An accommodation is a modification or adjustment to instructional methods and/or a course, program, service, activity, or facility that enables a qualified student with a disability to have an equal opportunity. An equal opportunity means an opportunity to attain the same level of performance or to enjoy equal benefits and privileges as are available to a similarly-situated student without a disability.
The University is obligated to make an accommodation only to the known limitations of an otherwise qualified student with a disability. Students are not charged for the cost incurred in providing reasonable accommodations, including auxiliary aids and services (e.g., sign language interpreters/Typewell/CART, note taking services, text conversion to alternative accessible formats).
To determine accommodations that are necessary, DRES utilizes the documentation provided by the individual to engage in an interactive process to discuss accommodations. DRES may seek information from appropriate University personnel regarding essential standards for courses, programs, services, activities, and facilities. Final determination of necessary accommodations are made by DRES in collaboration with the student and faculty as warranted. Necessary accommodations are determined by examining:
- The barriers resulting from the interaction between the documented disability and the campus environment;
- The possible accommodations that might remove the barriers and provide access;
- Whether or not the student has access to the course, program, service, activity, or facility without accommodations; and
- Whether or not essential elements of the course, program, service, activity, or facility are compromised by the accommodation.
Students registering with DRES may utilize many types of academic accommodations. These are developed during an interactive process with the student and their DRES Access Specialist. A Letter of Academic Accommodations is then written for the student to provide instructors in either a paper or electronic format.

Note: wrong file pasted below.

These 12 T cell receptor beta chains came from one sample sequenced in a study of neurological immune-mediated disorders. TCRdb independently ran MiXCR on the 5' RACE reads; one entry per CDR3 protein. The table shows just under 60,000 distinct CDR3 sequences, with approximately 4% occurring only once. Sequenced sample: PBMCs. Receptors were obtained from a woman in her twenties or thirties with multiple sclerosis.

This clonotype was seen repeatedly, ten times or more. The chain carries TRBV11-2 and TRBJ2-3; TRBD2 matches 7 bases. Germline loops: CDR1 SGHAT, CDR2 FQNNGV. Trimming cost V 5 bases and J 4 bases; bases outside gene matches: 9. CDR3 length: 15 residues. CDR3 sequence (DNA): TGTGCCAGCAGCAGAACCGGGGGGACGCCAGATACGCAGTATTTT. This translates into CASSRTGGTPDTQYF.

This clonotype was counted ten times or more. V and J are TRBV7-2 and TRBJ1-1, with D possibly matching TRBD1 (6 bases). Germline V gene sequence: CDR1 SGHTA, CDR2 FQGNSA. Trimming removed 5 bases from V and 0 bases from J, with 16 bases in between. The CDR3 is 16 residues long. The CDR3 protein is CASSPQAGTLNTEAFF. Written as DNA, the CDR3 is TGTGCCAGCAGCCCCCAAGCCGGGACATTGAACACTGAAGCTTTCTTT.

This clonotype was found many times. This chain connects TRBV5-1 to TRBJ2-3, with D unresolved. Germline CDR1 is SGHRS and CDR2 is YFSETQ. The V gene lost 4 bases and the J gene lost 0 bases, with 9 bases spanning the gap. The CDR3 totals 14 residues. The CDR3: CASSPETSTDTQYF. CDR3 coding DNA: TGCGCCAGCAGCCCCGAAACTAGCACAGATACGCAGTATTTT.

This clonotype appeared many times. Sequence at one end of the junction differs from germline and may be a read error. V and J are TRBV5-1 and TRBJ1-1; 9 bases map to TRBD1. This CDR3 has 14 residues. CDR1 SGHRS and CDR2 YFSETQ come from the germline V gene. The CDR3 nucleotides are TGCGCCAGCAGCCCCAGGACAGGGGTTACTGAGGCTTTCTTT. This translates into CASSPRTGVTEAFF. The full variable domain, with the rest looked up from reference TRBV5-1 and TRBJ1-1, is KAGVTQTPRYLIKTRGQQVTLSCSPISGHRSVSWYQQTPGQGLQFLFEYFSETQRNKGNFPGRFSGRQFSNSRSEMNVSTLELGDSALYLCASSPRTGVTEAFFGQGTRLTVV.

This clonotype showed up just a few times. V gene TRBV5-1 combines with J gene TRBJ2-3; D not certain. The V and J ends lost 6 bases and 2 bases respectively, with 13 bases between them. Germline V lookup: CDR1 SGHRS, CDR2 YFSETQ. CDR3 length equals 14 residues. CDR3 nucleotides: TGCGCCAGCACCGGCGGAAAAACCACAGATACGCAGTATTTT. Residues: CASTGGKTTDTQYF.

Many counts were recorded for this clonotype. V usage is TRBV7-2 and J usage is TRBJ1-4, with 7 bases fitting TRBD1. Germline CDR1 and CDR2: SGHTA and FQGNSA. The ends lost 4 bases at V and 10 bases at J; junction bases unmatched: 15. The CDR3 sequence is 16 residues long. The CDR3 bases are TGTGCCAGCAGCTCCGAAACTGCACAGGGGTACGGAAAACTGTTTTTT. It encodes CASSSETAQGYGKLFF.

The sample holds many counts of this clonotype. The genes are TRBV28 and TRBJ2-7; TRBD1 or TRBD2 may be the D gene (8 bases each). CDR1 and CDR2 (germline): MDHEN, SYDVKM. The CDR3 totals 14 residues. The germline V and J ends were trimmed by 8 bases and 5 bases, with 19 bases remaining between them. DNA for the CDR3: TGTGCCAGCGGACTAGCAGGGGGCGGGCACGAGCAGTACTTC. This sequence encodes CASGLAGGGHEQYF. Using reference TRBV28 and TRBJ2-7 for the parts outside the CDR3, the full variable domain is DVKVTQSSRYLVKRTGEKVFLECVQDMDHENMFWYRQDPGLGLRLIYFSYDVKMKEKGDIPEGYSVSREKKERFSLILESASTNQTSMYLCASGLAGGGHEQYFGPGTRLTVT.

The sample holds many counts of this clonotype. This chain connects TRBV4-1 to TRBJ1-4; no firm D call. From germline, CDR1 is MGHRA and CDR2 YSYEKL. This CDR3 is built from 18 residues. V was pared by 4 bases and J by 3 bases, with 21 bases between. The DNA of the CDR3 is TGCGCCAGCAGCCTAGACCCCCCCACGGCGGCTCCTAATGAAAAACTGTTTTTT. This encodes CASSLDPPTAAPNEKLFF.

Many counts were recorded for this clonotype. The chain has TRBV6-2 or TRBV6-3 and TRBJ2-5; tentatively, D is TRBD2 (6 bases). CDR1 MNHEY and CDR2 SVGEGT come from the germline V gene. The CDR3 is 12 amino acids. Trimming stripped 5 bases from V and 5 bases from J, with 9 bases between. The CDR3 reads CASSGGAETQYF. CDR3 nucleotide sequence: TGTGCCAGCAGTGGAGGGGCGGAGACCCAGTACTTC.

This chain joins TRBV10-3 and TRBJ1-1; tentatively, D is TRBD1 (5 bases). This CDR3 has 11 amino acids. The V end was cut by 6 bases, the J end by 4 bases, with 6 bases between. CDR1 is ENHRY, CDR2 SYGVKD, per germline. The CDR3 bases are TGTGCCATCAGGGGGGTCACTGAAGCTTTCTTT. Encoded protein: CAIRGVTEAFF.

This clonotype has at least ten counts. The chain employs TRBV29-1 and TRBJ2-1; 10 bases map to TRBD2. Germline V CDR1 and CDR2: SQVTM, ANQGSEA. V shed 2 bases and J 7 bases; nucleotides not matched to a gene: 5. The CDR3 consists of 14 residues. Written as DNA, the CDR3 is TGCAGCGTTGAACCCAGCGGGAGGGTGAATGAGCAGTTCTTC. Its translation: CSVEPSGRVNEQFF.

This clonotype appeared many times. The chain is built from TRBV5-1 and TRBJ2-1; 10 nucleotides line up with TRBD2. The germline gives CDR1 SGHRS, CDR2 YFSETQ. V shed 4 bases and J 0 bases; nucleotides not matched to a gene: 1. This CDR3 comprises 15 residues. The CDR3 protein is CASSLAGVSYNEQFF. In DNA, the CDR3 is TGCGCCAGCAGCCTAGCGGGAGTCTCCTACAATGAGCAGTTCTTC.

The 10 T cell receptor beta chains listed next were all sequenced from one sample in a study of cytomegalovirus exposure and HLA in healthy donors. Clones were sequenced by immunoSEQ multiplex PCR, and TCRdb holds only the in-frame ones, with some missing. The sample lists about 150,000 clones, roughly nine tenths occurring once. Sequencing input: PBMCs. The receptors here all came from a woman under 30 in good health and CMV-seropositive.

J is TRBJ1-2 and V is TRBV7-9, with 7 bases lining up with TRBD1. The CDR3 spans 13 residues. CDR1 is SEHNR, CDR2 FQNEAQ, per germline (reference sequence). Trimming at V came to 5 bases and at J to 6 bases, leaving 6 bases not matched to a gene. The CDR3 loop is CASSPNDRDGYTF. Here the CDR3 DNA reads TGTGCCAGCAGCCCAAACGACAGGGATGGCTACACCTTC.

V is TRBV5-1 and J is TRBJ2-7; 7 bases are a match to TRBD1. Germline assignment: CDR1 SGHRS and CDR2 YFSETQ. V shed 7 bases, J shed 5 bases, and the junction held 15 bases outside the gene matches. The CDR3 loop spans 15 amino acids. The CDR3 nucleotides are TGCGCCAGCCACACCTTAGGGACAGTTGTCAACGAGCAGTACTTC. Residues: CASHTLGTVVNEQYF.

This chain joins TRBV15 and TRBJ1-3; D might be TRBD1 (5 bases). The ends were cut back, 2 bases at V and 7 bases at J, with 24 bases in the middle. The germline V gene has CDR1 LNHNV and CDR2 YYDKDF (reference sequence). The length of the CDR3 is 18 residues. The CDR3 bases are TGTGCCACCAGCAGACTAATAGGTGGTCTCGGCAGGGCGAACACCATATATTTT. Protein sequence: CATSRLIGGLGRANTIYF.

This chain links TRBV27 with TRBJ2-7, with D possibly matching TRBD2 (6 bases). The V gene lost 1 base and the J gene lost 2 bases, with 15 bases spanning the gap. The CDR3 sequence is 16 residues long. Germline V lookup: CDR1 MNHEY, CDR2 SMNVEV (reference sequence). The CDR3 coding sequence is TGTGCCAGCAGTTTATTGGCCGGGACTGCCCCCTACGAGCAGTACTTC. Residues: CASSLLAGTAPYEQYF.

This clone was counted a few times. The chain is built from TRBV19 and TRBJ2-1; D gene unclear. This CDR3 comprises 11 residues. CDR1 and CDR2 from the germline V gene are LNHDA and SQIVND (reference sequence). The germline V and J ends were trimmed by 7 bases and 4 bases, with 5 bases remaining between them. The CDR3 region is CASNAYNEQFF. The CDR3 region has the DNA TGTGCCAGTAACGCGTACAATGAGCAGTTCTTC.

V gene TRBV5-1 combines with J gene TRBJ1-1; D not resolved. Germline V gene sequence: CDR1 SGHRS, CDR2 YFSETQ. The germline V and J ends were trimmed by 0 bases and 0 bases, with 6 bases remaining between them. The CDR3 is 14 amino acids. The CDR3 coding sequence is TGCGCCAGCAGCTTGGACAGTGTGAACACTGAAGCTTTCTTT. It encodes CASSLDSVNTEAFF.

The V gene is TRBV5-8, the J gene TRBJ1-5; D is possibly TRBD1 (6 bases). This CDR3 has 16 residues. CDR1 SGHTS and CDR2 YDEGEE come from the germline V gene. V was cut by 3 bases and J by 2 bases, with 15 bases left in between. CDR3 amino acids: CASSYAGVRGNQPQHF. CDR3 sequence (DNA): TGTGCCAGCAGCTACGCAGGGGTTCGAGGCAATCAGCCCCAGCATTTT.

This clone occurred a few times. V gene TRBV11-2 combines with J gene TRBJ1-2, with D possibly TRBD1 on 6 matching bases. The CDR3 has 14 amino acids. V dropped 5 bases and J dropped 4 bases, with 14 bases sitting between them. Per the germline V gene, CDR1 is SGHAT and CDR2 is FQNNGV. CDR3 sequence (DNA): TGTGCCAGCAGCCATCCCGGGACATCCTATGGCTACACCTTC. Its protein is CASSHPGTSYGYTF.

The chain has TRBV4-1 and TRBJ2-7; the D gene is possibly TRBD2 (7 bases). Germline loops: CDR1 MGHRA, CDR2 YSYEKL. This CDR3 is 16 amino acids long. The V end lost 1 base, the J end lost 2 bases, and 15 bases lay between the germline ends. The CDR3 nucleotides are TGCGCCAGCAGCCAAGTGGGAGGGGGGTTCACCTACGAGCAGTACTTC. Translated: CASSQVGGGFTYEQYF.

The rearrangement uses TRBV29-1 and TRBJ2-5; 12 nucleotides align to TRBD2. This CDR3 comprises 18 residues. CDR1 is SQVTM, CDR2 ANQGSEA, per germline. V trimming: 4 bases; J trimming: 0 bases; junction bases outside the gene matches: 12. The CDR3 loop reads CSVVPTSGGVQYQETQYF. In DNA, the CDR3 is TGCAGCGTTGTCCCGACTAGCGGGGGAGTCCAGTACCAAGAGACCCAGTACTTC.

DRES and the student with a disability will engage in an interactive process to discuss the interaction between the disability and the academic environment in order to determine necessary academic adjustments and modifications. Consultation with faculty, staff, and outside professionals regarding essential elements and accommodations will occur in situations that are new, complex, or sensitive.
DRES will outline the process for the provision of necessary accommodations and will present this verbally and in writing to the student.
The DRES Access Specialist will write an individualized Letter of Academic Accommodations which certifies that the student has a disability, cites the circumstances for which accommodations are needed, and describes the accommodations recommended by DRES. The Letter of Academic Accommodations will also invite students and/or faculty to contact DRES if there are concerns or questions about the accommodations.
Standard policies and procedures, established by DRES, for auxiliary aids and services will be included with the Letter of Academic Accommodations.
DRES staff will contact individual faculty members as necessary to discuss the purpose and rationale for the recommended accommodations, as well as the process by which they could be most effectively implemented.
Faculty will be expected to assist with the provision of accommodations when reasonable and necessary. Faculty are not expected to compromise essential elements of the course or evaluation standards.